The Rejection of Consequentializing

Journal of Philosophy 118 (2):79-96 (2021)
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Consequentialists say we may always promote the good. Deontologists object: not if that means killing one to save five. “Consequentializers” reply: this act is wrong, but it is not for the best, since killing is worse than letting die. I argue that this reply undercuts the “compellingness” of consequentialism, which comes from an outcome-based view of action that collapses the distinction between killing and letting die.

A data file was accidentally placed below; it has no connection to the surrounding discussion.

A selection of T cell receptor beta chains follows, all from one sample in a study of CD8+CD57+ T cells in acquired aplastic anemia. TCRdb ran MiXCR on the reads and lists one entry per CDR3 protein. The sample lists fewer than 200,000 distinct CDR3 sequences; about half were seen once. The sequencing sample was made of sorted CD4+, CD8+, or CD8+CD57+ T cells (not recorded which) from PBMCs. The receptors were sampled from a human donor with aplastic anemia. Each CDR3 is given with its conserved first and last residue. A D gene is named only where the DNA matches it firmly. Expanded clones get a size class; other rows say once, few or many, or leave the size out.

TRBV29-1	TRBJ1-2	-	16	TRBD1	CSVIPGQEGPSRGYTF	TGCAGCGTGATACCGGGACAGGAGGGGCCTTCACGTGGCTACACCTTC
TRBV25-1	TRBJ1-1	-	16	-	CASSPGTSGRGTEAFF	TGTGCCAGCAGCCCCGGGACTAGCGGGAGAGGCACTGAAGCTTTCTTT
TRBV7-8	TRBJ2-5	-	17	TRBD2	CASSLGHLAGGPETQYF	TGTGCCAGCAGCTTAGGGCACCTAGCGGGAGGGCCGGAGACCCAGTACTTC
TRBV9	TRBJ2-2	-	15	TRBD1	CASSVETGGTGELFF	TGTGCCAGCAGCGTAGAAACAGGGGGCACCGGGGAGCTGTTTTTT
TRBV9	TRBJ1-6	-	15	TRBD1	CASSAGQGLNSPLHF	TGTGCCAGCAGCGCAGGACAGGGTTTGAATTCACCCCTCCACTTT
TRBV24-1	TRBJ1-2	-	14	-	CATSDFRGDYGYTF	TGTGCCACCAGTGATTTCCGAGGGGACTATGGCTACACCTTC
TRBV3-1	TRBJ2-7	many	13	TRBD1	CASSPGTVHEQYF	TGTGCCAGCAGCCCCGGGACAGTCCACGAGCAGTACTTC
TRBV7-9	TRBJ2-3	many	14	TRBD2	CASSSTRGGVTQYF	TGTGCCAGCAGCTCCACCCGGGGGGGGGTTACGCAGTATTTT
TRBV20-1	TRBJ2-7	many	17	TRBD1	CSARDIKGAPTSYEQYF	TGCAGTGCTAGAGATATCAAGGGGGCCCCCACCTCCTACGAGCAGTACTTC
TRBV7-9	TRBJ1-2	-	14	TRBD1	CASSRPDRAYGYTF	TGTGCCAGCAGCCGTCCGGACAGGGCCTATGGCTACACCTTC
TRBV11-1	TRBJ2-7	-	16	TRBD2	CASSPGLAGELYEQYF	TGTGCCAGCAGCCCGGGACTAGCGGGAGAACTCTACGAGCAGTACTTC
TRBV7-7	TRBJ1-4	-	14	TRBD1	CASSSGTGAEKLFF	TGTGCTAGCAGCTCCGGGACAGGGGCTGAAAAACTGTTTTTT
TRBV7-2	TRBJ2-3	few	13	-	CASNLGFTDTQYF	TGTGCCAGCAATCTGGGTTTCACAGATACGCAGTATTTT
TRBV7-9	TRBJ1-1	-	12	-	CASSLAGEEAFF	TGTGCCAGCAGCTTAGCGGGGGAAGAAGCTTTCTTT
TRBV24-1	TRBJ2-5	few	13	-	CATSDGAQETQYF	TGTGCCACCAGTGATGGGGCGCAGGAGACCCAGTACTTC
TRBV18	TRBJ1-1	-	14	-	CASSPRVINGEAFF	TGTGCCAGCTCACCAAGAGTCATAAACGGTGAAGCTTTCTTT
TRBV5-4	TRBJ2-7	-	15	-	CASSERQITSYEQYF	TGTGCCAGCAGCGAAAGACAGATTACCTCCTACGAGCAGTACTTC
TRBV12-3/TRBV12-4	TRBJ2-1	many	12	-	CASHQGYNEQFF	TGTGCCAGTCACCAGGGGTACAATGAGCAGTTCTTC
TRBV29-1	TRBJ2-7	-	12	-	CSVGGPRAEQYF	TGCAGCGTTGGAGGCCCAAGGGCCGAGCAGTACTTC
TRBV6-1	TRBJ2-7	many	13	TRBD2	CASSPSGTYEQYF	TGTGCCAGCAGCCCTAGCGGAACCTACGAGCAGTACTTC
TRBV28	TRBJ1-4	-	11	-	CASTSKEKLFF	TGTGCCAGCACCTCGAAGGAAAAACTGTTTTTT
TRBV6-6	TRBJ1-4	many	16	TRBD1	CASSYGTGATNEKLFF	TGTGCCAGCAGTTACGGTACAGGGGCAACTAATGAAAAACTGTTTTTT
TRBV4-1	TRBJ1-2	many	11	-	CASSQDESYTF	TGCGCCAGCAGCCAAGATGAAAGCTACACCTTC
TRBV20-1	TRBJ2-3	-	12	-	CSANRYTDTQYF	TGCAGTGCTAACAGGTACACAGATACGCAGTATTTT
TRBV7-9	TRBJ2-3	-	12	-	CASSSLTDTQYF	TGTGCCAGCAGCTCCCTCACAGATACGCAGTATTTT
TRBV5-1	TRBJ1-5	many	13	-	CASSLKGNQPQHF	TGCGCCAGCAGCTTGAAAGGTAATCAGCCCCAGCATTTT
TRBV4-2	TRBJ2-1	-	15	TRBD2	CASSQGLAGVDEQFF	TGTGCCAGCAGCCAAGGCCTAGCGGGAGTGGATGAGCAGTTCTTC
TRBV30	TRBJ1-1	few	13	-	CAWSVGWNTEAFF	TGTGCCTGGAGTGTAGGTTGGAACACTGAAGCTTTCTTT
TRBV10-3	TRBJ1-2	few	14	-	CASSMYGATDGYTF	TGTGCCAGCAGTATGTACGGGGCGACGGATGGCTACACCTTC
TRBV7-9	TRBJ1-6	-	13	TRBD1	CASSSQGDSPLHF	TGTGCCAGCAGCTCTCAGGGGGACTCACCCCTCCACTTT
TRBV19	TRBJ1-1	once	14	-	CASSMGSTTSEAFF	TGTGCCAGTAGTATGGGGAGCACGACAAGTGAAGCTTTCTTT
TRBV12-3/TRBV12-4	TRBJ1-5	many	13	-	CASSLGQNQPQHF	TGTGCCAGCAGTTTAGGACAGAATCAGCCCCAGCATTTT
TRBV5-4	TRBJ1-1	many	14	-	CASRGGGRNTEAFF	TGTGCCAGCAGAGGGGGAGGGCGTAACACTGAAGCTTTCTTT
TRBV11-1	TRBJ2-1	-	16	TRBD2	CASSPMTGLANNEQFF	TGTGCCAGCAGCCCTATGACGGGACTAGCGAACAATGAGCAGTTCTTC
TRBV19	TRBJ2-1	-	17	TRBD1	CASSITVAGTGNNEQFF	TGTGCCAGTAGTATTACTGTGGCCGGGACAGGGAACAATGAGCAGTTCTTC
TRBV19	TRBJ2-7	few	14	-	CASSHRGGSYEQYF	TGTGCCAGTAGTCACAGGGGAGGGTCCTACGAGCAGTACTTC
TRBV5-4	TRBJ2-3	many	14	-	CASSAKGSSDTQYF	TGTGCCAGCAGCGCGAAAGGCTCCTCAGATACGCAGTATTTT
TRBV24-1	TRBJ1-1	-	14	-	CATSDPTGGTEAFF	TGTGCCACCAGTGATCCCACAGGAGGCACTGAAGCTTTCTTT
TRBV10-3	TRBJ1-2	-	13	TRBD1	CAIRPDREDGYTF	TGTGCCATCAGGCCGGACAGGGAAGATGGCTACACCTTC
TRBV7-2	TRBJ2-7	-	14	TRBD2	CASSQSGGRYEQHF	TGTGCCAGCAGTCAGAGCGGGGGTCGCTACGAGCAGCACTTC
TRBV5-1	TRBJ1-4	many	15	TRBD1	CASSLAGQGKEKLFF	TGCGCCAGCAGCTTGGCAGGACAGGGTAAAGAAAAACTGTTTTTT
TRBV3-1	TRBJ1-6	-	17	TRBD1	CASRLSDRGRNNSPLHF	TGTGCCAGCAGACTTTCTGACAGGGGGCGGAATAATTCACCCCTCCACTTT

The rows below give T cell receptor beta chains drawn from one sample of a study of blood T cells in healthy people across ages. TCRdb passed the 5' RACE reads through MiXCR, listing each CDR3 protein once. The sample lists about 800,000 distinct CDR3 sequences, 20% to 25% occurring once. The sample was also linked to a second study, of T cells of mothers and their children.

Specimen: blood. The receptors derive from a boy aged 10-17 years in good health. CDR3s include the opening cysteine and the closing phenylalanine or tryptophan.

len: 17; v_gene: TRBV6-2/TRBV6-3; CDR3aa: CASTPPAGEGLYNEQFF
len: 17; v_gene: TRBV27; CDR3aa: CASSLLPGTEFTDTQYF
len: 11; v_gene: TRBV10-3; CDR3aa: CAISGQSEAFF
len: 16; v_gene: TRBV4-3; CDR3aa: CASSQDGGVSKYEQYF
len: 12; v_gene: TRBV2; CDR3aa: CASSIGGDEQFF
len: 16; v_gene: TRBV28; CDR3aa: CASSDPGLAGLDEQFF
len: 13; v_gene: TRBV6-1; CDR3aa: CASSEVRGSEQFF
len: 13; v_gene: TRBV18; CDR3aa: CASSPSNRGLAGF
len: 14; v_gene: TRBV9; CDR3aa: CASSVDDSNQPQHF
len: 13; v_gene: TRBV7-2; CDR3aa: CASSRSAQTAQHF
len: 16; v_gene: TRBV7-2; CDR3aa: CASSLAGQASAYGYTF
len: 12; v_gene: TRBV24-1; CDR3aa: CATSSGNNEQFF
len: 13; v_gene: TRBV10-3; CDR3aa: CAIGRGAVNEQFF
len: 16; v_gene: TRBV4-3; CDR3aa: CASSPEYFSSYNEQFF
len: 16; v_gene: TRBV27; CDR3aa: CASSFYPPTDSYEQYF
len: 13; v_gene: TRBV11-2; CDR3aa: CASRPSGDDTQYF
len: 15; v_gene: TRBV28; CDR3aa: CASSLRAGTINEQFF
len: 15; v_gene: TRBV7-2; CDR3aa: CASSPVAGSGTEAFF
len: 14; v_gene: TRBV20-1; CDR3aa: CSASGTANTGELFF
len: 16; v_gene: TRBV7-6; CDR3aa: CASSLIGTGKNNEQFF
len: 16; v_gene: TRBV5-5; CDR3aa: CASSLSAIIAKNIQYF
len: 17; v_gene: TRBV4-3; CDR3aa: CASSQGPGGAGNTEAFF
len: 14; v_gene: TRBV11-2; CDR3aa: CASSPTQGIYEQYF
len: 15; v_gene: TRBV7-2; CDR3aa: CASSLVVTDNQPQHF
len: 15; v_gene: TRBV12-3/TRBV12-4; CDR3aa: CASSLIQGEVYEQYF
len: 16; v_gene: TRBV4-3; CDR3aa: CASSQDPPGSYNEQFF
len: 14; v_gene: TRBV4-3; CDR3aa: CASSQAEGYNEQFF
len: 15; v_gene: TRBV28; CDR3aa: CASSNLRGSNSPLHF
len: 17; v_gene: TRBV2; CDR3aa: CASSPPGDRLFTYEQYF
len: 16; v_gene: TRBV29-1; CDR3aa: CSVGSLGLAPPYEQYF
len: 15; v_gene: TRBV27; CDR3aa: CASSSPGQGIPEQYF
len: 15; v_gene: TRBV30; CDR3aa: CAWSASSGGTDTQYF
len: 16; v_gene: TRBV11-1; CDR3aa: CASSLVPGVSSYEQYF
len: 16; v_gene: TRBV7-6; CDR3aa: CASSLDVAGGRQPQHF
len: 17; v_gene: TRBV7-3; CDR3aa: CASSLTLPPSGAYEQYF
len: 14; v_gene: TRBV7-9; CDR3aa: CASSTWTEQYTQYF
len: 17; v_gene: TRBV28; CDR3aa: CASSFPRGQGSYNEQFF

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Daniel Muñoz
University of North Carolina, Chapel Hill


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